In the relation of the market economy qua art, especially of property, the use of temporary vacancy real estate during a sales procedure, is an aspect of the business of art, and vice versa. Why not? 'We are not', Robert Longo once declared, in the unapologetic 80s, '19th century Gentlemen.' The frankness of an admission that artists are always in debt to patronage and never unto themselves 'sovereign', is more than just some newsworthy item of interest, given the success gained from media attention, harnessed at the more brutal end of its cosmology of desire. An art project is less interesting if it is gauged only in the clever and scandalous attitude of / to money spent on the cultivated pseudo-objects of connoisseurship or in the commodification of critique [verified also in the auction house] than in the co-incidences of narrative, especially to be found in cinema. For example, Stanley Kubrick film, Barry Lyndon,  exposes the style and manners of the rich and powerful [with all its etiquettes of self-loathing / disgust in bad manners], in a social climber, that also is a criticism of giving over one's desire to the Law. Perhaps the self-imposed exile to London's west -side art wilderness is a means to break the respectful passivity of the 'Alternative', to challenge the gallerist mentality of Vyner Street's 'white-cube' occupations, redolent of New York 'buzz to enter' spaces, that has left the status-quo, but not the street more than intact. It just leaves a visitor with bad nerves and an uncanny sense that we're back in downtown L.A, at China Art Objects or in Beijing, overnight, for a big opening. All the same.
Statements that declare 'East moves West', or 'West is the new East' or 'Arabs are the new Jews' perform to test the limits of their over-familiarity, saturated like soggy tissue paper. There are models, a plethora in the new Thames and Hudson survey of Post-War International Galleries. Nigel Greenwood and Robert Fraser in London in the 70s and 60s. Castelli had shown Kandinsky and Pollock in the late 50s; Peggy Guggenheim also opened The Art of This Century Gallery at 30 W. 57th Street in New York City earlier in the 40s. Frederick Kiesler is again fashionable. Content and style, both, big business. Cerulean blue is back, so is Meryl Streep. Keith Haring? No. Context and marketing are how to equate 'worldliness' with an idea and its shelf life. It is hard to discredit the relation between patronage and support for new work, and design, and advertising. Entertainment wins, but it's disappointing, this 'jouissance', the 'this is not it.' I watched the film 'Pollock', starring Ed Harris. Harris studied Pollock in detail for years to get it right. But who these days is talking through whom, about what? The marketing is very discrete, and successful and above all, intelligent. It's a long way back to Straub-Huillet's excessive and intellectual realism, setting itself apart as 'art', or requiring an audience that had still to take shape, to exist.
How does this impact on the studio activity as a sincere search [e.g.] as classic modernist filmmakers Straub/ Huillet, for abstraction? Since there is suggested no absolute break in the historical continuum does it not also suggest that in its engagement, any break from the museum, the genre, [in the early work of independent curating, dealing, or working from an apartment, painting and showing in the kitchen, or the Mondo Ikea 'home' whose living space is site for another order of display, has blended imperceptively: 'this is new, but must be therefore, because also not-new, historical. There is precedence, yet it is not so easy to dismiss the affirmation that the new must be measured by immediacy in acknowledging, pledging, a break with the vector of its duration. Perhaps it will take time.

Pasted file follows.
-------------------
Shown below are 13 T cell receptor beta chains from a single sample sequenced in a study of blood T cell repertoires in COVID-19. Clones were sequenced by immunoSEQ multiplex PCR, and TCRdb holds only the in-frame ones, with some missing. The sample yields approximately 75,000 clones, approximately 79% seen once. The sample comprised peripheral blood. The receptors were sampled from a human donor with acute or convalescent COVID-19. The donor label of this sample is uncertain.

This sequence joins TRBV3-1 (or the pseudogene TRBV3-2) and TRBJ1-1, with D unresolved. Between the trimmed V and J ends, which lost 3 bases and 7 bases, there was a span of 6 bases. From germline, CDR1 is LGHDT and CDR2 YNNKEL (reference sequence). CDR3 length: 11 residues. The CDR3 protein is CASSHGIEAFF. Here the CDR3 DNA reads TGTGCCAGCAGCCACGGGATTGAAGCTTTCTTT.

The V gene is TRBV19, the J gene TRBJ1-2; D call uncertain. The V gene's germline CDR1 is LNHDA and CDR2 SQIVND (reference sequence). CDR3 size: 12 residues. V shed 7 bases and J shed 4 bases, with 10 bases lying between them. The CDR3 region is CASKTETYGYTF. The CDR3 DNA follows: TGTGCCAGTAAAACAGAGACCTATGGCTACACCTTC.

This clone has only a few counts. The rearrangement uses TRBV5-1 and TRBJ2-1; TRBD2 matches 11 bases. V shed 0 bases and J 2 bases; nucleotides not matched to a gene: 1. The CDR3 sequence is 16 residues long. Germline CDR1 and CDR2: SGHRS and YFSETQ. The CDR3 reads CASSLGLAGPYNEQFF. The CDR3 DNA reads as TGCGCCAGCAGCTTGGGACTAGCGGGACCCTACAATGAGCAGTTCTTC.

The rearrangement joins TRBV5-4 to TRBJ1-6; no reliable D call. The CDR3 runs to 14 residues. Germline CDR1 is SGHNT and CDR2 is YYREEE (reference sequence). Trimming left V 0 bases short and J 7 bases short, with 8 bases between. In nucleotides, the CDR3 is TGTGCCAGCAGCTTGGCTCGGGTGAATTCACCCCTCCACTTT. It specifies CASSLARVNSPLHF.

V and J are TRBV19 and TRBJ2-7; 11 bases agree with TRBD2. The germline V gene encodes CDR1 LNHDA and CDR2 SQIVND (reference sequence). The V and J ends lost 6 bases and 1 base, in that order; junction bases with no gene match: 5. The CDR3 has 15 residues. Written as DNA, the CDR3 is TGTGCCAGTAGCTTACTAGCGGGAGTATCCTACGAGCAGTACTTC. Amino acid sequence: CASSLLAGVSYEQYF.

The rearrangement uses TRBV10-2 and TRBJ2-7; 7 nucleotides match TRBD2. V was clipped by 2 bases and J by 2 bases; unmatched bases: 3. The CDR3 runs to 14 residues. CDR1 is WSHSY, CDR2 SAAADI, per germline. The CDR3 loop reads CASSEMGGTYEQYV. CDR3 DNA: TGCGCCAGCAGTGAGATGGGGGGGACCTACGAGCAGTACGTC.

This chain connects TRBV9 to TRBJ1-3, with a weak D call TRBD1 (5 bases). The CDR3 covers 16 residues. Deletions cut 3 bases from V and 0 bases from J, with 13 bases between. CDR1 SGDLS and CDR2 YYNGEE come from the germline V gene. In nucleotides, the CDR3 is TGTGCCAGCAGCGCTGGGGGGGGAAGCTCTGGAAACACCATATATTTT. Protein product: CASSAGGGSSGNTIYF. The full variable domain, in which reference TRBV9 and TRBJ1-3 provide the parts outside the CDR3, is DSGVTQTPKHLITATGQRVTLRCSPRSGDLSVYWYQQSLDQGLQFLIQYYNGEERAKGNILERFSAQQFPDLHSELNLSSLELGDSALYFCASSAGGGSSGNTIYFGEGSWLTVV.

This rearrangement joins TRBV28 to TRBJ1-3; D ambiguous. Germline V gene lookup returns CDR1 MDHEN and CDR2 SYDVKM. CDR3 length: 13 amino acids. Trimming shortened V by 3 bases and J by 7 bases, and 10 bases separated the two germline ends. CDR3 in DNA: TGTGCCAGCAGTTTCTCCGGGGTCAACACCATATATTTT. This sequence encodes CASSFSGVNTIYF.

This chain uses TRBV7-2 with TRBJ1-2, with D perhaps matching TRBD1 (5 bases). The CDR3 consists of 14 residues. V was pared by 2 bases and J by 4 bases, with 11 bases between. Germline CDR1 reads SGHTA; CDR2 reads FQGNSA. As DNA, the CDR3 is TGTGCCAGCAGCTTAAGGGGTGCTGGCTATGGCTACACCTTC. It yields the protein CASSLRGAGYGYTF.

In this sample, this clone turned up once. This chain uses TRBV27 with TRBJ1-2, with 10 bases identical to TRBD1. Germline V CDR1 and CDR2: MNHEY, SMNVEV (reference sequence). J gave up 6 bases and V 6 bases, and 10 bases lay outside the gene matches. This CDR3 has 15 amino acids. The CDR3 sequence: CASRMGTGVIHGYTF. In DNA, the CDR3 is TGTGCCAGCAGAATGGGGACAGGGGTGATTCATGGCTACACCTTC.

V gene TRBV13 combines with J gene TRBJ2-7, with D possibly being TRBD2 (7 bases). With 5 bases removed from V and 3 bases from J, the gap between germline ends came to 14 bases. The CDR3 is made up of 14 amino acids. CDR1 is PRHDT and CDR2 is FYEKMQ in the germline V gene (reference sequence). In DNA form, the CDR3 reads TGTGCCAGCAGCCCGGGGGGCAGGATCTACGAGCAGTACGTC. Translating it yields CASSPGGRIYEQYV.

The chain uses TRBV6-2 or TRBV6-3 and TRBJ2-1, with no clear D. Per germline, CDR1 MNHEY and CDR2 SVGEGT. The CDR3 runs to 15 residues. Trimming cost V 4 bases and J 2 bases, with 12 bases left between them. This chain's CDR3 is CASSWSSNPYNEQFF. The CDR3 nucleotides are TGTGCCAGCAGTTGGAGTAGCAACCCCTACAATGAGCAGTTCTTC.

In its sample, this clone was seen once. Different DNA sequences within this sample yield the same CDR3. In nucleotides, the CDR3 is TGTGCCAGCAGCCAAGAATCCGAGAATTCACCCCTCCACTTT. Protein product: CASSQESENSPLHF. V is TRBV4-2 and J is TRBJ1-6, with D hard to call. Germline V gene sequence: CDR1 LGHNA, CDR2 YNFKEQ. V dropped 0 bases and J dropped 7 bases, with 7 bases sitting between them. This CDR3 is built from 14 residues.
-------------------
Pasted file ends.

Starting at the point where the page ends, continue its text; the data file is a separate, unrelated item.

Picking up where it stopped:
I met Franco Baradi recently, and he reminded us of the Fiat Strike in Bologna, 1977, at a time when a new way of 'making and doing' art was created out of risk, against work, and, politically staged, in a loose symbolisation of aggression, in 'revolt' but not 'terror'. Perhaps, it could be argued, this was the last chance for making and doing art outside the law without actually becoming a terrorist. Now the Law itself has taken note and so begins the prosaic work, the morning after, and daytime [i.e.] normalised terror continues unabated. Include me out.
To restrict on unnecessary tasks, the Artist's Studio provides an easy translation from the Salon to the apartment, through the revolution of the 60s, the counter-culture of 70s, to the cultural relativism of the 80s 'after-Warhol', to the more cautious present, of art's demolition, to banality and worldliness, aka 'equivalence', the idea of the victim, and so forth, regulated by the post-political sophistry of state benevolence. So is the institution changed by the kind of pressure to change, in order to survive? To evolve or die? Hardly. The changes may or not interpolate voices from their exclusion or invisibility into the discourse of governance. Tate is Tate [Disney]. The relation is in fact triangular. Art, life, and entertainment. Attempts by artists to be entertaining have generally failed, and that's entertaining, failure, to the mass. It's not the death of the Artist's Studio that hurts, missing its sense of familiarity and the motivation of profound subjectivity it encouraged. We are not in mourning. It's the loss of desire for the desire that's really worrying. Does that make any sense? Call us on this number.
'It follows, then, that excellence cannot be teachable.' [from Plato, Meno and Other Dialogues, translation by Robin Waterfield, Oxford World Classics, 2005, p137]
The speech of Earl Spencer was delivered on September 6 1997 at the State Funeral of Princess Diana at Westminster Abbey in which he implied a criticism of the Royal Family, [Diana was a 'British girl'], some hostility there to the national identity and its power, use and abuse] and of the coldness of their treatment toward her, also 'spat' of a latent [and clearly] evinced republican desire in the populace] 'how different it might have been, he implied, had she been treated with more care by both family and press'. [from Beryl Bainbridge in the foreword to the Guardian's 'Great Speeches of the 20th Century' No. 14 Earl Spencer, September 6th 1997. 'The most hunted person in the modern world'. I read on the Internet that he had recanted any implied criticism of the Royal Family since.
The BBC Thursday, 19 July, 2001, 15:53 GMT 16:53 UK Princess Diana's brother, Earl Spencer quizzed
Earl of Spencer: No there is none of it I regret because at the end of the day it was the truth as I saw it then and apart from the fact I am still able to stand by every word, it would be pointless to look in that context because it was coming from the heart and written specifically for that day of the funeral. Looking back on it now seems rather pointless to me - I believe every word I said was genuine and that is all I wanted to be that day.
Franco Berardi Bifo is a contemporary writer, media-theorist and media-activist. He founded the magazine A/traverso (1975-1981) and was part of the staff of Radio Alice, the first free pirate radio station in Italy (1976-1978). Like others Involved in the political movement of Autonomia in Italy during the 1970's, he fled to Paris, where he worked with Felix Guattari in the field of schizoanalysis. During the 1980's he contributed to the magazines Semiotexte (New York), Chimerees (Paris), Metropoli (Rome) and Musica 80 (Milan). In the 1990's he published Mutazione e Ciberpunk (Genoa, 1993), Cibernauti (Rome, 1994), and Felix (Rome, 2001). He is currently collaborating on the magazine Derive Approdi as well as teaching social history of communication at the Accademia di belle Arti in Milan.
He is the co-founder of the e-zine rekombinant.org and the telestreet phenomenon.